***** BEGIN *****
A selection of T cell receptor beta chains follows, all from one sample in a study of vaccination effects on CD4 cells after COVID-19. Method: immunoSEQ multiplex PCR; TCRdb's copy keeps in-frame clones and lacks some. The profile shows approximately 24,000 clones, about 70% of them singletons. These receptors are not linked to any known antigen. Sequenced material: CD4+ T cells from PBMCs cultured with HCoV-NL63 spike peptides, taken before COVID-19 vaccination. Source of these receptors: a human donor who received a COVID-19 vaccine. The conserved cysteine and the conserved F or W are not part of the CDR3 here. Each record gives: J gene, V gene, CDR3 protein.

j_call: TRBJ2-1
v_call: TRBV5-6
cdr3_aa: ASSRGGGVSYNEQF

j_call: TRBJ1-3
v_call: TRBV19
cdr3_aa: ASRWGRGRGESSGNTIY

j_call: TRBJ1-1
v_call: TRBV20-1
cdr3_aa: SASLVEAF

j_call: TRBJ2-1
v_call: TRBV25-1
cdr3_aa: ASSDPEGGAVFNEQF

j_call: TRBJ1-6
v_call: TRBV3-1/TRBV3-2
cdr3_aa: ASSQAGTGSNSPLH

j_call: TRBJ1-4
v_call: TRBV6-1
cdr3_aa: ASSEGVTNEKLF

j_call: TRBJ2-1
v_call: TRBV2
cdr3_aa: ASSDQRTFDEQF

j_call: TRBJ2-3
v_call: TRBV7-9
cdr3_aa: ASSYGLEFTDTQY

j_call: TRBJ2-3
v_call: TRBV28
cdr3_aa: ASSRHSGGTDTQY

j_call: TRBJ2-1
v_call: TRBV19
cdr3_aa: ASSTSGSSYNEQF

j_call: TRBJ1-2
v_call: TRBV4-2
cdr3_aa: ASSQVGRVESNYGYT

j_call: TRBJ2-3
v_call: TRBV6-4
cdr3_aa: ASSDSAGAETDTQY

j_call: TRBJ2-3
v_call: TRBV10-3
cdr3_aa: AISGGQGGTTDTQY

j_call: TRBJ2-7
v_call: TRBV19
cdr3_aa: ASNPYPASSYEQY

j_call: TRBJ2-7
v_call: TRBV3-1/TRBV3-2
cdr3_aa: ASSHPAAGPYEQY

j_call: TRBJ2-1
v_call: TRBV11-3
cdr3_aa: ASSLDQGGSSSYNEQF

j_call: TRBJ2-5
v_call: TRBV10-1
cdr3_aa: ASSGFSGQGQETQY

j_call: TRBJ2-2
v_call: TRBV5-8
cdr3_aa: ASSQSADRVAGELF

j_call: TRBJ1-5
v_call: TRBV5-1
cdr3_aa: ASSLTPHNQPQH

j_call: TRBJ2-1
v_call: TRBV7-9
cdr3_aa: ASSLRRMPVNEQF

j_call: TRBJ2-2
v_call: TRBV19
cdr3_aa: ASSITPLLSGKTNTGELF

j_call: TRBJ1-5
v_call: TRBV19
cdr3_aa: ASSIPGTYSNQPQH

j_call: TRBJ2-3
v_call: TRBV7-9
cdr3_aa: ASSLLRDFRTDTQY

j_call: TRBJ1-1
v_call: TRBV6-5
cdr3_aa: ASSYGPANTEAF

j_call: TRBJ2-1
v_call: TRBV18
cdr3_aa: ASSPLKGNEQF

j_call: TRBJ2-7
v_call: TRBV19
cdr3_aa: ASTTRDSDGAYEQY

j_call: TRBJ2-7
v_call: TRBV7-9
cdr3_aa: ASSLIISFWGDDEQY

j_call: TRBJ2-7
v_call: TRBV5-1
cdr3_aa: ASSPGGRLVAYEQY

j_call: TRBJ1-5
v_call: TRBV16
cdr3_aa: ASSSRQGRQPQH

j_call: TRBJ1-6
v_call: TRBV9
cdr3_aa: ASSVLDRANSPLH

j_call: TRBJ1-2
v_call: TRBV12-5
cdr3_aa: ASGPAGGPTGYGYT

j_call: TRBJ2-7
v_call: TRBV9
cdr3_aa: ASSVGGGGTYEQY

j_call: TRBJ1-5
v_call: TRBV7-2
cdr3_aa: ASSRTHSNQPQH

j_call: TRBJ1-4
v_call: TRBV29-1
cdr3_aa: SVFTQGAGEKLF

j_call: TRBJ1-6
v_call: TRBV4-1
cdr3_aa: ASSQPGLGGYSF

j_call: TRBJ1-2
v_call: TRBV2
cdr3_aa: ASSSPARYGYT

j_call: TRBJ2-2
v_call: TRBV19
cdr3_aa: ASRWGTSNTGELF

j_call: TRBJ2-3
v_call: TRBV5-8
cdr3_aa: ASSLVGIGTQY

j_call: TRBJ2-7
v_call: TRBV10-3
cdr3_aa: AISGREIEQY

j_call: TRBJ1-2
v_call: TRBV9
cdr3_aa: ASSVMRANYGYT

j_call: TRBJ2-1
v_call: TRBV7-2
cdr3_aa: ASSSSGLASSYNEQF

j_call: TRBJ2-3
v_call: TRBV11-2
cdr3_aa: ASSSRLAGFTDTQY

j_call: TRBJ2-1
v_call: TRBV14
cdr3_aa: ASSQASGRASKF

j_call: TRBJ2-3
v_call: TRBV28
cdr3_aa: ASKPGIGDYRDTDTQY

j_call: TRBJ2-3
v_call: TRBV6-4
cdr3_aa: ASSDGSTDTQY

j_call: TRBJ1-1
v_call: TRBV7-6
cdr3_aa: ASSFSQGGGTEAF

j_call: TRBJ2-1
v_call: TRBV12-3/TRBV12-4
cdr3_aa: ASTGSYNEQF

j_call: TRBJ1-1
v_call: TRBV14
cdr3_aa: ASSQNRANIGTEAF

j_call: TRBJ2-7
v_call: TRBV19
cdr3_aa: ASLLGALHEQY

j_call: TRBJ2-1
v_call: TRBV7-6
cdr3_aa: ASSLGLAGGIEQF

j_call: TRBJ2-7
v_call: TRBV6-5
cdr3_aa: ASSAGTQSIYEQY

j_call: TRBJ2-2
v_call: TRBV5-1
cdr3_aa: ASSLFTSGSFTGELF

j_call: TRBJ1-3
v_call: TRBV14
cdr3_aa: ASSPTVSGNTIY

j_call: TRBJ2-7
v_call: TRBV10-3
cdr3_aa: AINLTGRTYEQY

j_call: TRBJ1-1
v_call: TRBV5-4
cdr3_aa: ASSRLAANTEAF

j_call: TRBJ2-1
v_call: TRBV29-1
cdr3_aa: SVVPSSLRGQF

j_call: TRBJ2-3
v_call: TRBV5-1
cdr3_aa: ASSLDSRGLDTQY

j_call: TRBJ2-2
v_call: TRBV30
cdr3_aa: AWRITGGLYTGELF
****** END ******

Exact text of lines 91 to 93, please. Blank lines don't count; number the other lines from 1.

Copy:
cdr3_aa: ASSVLDRANSPLH

j_call: TRBJ1-2
v_call: TRBV12-5